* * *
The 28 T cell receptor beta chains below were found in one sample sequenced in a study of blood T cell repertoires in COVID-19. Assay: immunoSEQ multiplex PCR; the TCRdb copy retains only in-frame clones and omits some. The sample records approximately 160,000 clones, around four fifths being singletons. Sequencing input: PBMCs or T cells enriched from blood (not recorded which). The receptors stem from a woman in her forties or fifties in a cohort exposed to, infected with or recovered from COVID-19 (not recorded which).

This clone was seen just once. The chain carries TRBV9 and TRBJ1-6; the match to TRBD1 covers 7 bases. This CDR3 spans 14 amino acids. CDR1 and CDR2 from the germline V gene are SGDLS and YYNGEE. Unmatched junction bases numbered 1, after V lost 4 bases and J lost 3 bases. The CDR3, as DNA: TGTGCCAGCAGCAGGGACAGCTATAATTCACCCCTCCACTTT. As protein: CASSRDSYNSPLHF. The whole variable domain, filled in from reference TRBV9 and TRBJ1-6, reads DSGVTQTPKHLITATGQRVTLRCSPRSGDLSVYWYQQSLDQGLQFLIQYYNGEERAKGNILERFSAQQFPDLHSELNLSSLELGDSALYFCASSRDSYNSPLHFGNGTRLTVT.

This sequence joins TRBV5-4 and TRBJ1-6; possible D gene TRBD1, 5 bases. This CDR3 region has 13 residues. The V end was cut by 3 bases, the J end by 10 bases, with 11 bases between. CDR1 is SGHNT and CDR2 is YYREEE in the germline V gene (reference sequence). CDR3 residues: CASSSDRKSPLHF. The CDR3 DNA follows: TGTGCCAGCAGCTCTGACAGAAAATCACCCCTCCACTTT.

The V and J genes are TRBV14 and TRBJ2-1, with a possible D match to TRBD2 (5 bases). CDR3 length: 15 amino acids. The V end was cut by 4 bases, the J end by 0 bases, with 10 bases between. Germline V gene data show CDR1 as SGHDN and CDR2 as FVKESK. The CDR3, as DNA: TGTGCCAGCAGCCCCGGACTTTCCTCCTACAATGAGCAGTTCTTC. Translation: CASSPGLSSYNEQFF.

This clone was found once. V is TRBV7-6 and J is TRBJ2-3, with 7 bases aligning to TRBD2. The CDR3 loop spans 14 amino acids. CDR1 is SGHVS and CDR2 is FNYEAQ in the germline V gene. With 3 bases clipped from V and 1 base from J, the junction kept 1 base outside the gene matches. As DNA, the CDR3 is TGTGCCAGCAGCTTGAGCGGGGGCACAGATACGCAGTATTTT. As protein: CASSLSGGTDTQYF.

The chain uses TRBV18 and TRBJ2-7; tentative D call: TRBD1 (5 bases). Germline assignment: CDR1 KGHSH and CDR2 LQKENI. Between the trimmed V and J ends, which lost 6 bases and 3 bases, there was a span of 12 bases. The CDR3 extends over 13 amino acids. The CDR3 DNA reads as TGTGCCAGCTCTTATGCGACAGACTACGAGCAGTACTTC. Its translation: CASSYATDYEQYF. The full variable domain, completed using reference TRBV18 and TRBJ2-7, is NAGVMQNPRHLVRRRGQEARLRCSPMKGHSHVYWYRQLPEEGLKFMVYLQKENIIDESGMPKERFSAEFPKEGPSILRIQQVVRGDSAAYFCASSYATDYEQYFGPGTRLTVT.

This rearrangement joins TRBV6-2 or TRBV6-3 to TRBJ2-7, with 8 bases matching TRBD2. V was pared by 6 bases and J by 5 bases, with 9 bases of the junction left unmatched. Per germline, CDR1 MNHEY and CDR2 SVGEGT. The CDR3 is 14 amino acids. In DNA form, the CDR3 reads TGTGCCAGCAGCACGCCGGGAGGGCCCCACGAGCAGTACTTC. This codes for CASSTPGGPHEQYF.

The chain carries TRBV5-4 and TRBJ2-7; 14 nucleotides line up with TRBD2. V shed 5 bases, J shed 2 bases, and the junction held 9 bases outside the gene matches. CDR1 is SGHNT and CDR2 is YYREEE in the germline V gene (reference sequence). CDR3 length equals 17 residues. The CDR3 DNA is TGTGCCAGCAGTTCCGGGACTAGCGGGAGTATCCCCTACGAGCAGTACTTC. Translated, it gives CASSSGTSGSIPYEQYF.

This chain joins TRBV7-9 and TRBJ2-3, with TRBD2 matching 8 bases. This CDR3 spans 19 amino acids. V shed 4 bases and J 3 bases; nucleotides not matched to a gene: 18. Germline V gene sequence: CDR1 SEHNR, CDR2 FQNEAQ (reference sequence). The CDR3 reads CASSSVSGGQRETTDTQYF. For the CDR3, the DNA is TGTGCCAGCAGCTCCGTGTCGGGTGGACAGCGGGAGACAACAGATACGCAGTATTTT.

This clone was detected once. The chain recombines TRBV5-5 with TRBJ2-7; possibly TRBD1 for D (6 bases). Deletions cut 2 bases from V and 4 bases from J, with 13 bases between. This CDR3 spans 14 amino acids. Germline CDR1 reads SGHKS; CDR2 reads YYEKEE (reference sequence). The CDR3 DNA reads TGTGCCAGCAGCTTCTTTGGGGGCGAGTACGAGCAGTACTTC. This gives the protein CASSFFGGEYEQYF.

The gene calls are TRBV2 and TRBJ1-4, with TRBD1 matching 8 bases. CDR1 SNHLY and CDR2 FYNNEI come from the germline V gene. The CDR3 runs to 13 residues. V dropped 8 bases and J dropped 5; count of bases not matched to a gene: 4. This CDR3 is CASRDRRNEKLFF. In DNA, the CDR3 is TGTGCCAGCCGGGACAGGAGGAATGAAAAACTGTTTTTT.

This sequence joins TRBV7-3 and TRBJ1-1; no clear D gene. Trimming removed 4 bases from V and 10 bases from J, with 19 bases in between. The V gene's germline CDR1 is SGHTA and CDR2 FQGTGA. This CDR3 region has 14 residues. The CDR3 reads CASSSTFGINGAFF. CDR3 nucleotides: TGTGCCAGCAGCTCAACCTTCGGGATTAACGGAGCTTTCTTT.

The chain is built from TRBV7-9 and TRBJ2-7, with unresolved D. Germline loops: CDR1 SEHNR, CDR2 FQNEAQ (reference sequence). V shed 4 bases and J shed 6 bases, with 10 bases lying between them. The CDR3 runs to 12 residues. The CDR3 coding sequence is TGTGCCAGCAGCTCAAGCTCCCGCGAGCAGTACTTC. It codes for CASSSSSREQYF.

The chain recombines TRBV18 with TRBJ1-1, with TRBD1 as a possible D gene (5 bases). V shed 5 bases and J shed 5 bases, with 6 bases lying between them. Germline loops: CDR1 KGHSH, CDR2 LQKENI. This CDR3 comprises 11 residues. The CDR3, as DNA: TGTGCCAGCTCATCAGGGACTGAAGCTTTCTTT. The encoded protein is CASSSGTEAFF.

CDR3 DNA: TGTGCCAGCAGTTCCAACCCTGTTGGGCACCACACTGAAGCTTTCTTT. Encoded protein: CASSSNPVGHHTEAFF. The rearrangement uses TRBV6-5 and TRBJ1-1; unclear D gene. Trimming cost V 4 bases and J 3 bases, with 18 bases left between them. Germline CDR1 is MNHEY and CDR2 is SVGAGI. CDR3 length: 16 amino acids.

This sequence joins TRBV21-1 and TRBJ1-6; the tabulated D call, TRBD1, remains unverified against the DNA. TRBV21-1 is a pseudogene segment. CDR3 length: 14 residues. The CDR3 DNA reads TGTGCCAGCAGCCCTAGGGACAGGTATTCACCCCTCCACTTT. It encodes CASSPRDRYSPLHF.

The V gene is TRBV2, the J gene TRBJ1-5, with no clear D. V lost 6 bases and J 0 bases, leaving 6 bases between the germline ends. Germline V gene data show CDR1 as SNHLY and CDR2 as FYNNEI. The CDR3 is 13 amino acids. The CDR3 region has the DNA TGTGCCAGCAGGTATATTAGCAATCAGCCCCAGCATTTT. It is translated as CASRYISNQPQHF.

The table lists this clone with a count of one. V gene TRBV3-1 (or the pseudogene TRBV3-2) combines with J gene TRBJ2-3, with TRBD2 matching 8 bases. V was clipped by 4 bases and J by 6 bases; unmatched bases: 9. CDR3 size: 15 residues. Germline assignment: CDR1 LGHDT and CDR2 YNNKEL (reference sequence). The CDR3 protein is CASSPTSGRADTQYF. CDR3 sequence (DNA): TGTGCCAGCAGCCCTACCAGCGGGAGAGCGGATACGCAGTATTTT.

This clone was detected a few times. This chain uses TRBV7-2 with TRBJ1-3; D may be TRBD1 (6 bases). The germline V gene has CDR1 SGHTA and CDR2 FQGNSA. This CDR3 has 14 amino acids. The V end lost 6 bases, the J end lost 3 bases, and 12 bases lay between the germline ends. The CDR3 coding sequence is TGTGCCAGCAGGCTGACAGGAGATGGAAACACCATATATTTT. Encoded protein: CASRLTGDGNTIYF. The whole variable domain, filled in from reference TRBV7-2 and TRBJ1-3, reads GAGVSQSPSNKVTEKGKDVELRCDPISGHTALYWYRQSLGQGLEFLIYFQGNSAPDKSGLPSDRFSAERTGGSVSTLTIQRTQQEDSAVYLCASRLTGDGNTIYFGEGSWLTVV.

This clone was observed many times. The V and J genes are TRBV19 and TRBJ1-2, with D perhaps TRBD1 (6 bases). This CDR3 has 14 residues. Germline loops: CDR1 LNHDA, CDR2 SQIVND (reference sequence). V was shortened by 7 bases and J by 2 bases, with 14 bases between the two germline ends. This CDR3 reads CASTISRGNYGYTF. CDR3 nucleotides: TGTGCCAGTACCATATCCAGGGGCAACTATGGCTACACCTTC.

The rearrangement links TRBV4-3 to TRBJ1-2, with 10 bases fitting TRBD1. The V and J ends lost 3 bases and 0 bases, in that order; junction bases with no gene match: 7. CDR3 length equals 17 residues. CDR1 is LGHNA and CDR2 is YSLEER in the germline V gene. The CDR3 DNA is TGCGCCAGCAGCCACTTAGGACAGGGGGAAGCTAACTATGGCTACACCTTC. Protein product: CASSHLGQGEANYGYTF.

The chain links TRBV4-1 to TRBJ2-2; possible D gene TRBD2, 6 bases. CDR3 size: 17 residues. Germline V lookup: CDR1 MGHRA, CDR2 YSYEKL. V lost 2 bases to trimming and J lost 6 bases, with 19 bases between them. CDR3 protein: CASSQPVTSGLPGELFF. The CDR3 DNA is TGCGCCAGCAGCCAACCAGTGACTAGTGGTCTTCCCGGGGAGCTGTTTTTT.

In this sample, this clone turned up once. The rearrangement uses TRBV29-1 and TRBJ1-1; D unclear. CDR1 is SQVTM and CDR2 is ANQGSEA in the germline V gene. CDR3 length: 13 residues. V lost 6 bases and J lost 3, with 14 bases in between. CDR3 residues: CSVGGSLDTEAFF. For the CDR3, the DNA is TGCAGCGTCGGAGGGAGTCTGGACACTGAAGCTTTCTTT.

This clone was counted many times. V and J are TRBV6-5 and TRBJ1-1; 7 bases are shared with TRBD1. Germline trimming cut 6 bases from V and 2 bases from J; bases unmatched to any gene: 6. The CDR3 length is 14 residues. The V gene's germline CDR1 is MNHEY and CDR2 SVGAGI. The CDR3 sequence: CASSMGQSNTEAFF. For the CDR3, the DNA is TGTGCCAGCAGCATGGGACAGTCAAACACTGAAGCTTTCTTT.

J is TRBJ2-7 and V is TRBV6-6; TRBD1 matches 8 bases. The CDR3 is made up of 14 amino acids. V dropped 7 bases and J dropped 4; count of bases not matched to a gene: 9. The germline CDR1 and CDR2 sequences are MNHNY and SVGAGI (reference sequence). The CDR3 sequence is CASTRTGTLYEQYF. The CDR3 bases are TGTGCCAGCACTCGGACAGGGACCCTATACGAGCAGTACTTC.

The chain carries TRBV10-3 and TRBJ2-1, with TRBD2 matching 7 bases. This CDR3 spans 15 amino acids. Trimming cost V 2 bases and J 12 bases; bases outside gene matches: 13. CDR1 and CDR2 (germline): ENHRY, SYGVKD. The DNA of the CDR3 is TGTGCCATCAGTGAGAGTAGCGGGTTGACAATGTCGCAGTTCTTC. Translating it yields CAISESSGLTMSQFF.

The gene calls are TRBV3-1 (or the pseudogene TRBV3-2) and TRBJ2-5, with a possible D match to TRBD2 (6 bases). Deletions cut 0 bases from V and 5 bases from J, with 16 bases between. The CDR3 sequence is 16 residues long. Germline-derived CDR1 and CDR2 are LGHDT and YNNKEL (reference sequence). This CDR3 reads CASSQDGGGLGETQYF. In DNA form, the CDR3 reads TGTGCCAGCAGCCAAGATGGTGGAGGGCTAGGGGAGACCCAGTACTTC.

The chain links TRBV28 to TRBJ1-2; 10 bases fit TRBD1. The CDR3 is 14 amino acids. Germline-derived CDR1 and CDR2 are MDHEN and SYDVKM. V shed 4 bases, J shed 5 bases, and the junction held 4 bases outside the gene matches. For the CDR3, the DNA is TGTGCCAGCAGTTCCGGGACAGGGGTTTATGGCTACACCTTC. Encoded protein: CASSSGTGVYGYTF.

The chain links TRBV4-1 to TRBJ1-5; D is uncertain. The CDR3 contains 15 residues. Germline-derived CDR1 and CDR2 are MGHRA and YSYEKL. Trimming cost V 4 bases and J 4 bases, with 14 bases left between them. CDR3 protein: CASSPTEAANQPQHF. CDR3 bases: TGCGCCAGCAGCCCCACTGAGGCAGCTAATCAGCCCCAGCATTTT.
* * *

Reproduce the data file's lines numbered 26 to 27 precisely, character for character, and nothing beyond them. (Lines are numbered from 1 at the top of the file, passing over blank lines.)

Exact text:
The chain carries TRBV10-3 and TRBJ2-1, with TRBD2 matching 7 bases. This CDR3 spans 15 amino acids. Trimming cost V 2 bases and J 12 bases; bases outside gene matches: 13. CDR1 and CDR2 (germline): ENHRY, SYGVKD. The DNA of the CDR3 is TGTGCCATCAGTGAGAGTAGCGGGTTGACAATGTCGCAGTTCTTC. Translating it yields CAISESSGLTMSQFF.

The gene calls are TRBV3-1 (or the pseudogene TRBV3-2) and TRBJ2-5, with a possible D match to TRBD2 (6 bases). Deletions cut 0 bases from V and 5 bases from J, with 16 bases between. The CDR3 sequence is 16 residues long. Germline-derived CDR1 and CDR2 are LGHDT and YNNKEL (reference sequence). This CDR3 reads CASSQDGGGLGETQYF. In DNA form, the CDR3 reads TGTGCCAGCAGCCAAGATGGTGGAGGGCTAGGGGAGACCCAGTACTTC.